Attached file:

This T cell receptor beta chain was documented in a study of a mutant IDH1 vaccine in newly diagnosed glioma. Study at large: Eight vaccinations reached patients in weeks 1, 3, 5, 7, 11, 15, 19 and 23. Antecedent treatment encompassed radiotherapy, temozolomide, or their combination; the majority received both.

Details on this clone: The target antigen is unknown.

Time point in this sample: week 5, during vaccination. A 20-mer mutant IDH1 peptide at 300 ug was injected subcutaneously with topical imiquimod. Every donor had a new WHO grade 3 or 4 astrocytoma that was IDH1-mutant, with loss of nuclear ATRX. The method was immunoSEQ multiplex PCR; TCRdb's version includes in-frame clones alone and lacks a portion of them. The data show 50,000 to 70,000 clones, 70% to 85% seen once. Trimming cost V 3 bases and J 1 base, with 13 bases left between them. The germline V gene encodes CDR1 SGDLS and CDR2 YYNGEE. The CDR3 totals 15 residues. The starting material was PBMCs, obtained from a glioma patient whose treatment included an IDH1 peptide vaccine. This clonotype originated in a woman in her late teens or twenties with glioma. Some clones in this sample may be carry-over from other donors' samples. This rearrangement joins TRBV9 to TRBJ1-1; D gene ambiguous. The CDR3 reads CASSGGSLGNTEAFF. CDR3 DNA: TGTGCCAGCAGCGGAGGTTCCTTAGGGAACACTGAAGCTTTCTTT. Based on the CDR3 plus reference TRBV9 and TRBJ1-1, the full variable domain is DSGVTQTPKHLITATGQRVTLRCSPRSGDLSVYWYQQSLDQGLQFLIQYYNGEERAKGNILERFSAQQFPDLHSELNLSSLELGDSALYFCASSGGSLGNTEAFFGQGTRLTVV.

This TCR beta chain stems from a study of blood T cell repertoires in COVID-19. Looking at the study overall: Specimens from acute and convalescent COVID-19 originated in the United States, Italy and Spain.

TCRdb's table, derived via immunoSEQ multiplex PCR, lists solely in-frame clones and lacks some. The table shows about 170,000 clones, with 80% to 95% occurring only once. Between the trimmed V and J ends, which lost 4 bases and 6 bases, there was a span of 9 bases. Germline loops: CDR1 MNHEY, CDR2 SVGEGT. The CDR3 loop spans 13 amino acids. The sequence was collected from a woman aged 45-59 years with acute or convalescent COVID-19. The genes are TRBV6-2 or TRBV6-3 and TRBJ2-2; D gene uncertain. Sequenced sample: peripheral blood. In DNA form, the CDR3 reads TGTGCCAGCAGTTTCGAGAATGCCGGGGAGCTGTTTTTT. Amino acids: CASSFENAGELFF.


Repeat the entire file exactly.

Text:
This T cell receptor beta chain was documented in a study of a mutant IDH1 vaccine in newly diagnosed glioma. Study at large: Eight vaccinations reached patients in weeks 1, 3, 5, 7, 11, 15, 19 and 23. Antecedent treatment encompassed radiotherapy, temozolomide, or their combination; the majority received both.

Details on this clone: The target antigen is unknown.

Time point in this sample: week 5, during vaccination. A 20-mer mutant IDH1 peptide at 300 ug was injected subcutaneously with topical imiquimod. Every donor had a new WHO grade 3 or 4 astrocytoma that was IDH1-mutant, with loss of nuclear ATRX. The method was immunoSEQ multiplex PCR; TCRdb's version includes in-frame clones alone and lacks a portion of them. The data show 50,000 to 70,000 clones, 70% to 85% seen once. Trimming cost V 3 bases and J 1 base, with 13 bases left between them. The germline V gene encodes CDR1 SGDLS and CDR2 YYNGEE. The CDR3 totals 15 residues. The starting material was PBMCs, obtained from a glioma patient whose treatment included an IDH1 peptide vaccine. This clonotype originated in a woman in her late teens or twenties with glioma. Some clones in this sample may be carry-over from other donors' samples. This rearrangement joins TRBV9 to TRBJ1-1; D gene ambiguous. The CDR3 reads CASSGGSLGNTEAFF. CDR3 DNA: TGTGCCAGCAGCGGAGGTTCCTTAGGGAACACTGAAGCTTTCTTT. Based on the CDR3 plus reference TRBV9 and TRBJ1-1, the full variable domain is DSGVTQTPKHLITATGQRVTLRCSPRSGDLSVYWYQQSLDQGLQFLIQYYNGEERAKGNILERFSAQQFPDLHSELNLSSLELGDSALYFCASSGGSLGNTEAFFGQGTRLTVV.

This TCR beta chain stems from a study of blood T cell repertoires in COVID-19. Looking at the study overall: Specimens from acute and convalescent COVID-19 originated in the United States, Italy and Spain.

TCRdb's table, derived via immunoSEQ multiplex PCR, lists solely in-frame clones and lacks some. The table shows about 170,000 clones, with 80% to 95% occurring only once. Between the trimmed V and J ends, which lost 4 bases and 6 bases, there was a span of 9 bases. Germline loops: CDR1 MNHEY, CDR2 SVGEGT. The CDR3 loop spans 13 amino acids. The sequence was collected from a woman aged 45-59 years with acute or convalescent COVID-19. The genes are TRBV6-2 or TRBV6-3 and TRBJ2-2; D gene uncertain. Sequenced sample: peripheral blood. In DNA form, the CDR3 reads TGTGCCAGCAGTTTCGAGAATGCCGGGGAGCTGTTTTTT. Amino acids: CASSFENAGELFF.